Your method would reduce the fragmentation. But will your application need do this once? A few times? Must it run forever? If your application uses malloc()/free() or new/delete pairs often, it will fragment the heap, causing it to grow, and eventually cause a stack collision. This is not so much about the Arduino being a resource-limited device; it will eventually happen in any continuously running device with a fixed amount of memory.
If you can set an upper bound to the buffer requirements, then pre-allocating a buffer-pool globally, locally as a file-level- or local-static, or on the heap (using malloc() ) - an array of "big-enough" buffers and enough of them for your application. Then always allocate/de-allocate one of these and you will avoid fragmentation. Your application (or buffer-handler library) will have to keep track of which buffers are free and which are in use, just as the system allocators do. But in exchange for writing this way, you get to allocate and deallocate memory, forever, fragmentation-free. Every request, and every return is the same size, so any free piece can fill a request with no need to grow the pool.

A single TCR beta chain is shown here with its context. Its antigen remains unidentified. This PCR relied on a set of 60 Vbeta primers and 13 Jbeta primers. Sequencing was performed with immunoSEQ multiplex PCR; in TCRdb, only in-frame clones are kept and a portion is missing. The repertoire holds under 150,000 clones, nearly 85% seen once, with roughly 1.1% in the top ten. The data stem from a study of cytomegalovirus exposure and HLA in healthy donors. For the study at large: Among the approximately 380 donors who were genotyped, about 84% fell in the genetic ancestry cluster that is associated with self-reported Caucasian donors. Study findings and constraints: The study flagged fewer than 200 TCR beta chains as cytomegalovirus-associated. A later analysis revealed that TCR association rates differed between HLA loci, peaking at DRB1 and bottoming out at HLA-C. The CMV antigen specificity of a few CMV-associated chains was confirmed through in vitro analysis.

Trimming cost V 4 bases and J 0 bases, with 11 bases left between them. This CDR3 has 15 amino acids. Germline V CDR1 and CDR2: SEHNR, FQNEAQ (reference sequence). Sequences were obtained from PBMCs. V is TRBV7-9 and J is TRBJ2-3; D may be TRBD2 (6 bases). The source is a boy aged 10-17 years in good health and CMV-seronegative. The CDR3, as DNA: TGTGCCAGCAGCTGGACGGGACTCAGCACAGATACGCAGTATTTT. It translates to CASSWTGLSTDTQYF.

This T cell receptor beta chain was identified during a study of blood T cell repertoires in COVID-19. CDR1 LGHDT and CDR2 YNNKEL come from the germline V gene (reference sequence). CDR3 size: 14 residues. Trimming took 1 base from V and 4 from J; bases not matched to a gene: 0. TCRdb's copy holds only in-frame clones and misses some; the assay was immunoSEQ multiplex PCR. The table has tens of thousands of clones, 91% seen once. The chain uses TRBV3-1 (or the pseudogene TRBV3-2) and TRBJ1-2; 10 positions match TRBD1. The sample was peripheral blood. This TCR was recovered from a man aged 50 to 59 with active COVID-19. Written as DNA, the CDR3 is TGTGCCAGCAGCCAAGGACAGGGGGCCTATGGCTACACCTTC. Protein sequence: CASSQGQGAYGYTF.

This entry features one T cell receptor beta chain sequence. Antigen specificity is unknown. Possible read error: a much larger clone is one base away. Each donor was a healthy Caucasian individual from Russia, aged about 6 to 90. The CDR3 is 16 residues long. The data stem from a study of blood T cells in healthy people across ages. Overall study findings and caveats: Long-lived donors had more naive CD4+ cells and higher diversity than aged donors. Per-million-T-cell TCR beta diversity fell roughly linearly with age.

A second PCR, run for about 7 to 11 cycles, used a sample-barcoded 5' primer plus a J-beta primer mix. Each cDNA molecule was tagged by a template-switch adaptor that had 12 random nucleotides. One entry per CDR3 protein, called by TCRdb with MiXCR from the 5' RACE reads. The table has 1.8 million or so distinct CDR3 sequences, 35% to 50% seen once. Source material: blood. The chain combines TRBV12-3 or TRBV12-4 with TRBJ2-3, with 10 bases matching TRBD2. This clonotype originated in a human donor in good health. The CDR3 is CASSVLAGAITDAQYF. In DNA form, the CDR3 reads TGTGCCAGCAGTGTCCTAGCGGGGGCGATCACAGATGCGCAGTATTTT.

My personal preference is a static allocation (file-level or globally visible) because 1) it comes from lower memory which has the same effect as allocating it on the heap, and 2) it is declared as an array of arrays so array-indexing syntax works without manually having to write around it as you might if you malloc()ed on big chunk.
Note: Though I have cautioned against using malloc() and free() calls, here and elsewhere on the site, the cause of fragmentation is repeated allocation and de-allocation from/to the heap. In this case, though, I'm suggesting using malloc() to allocate memory which will be kept for the rest of the program run.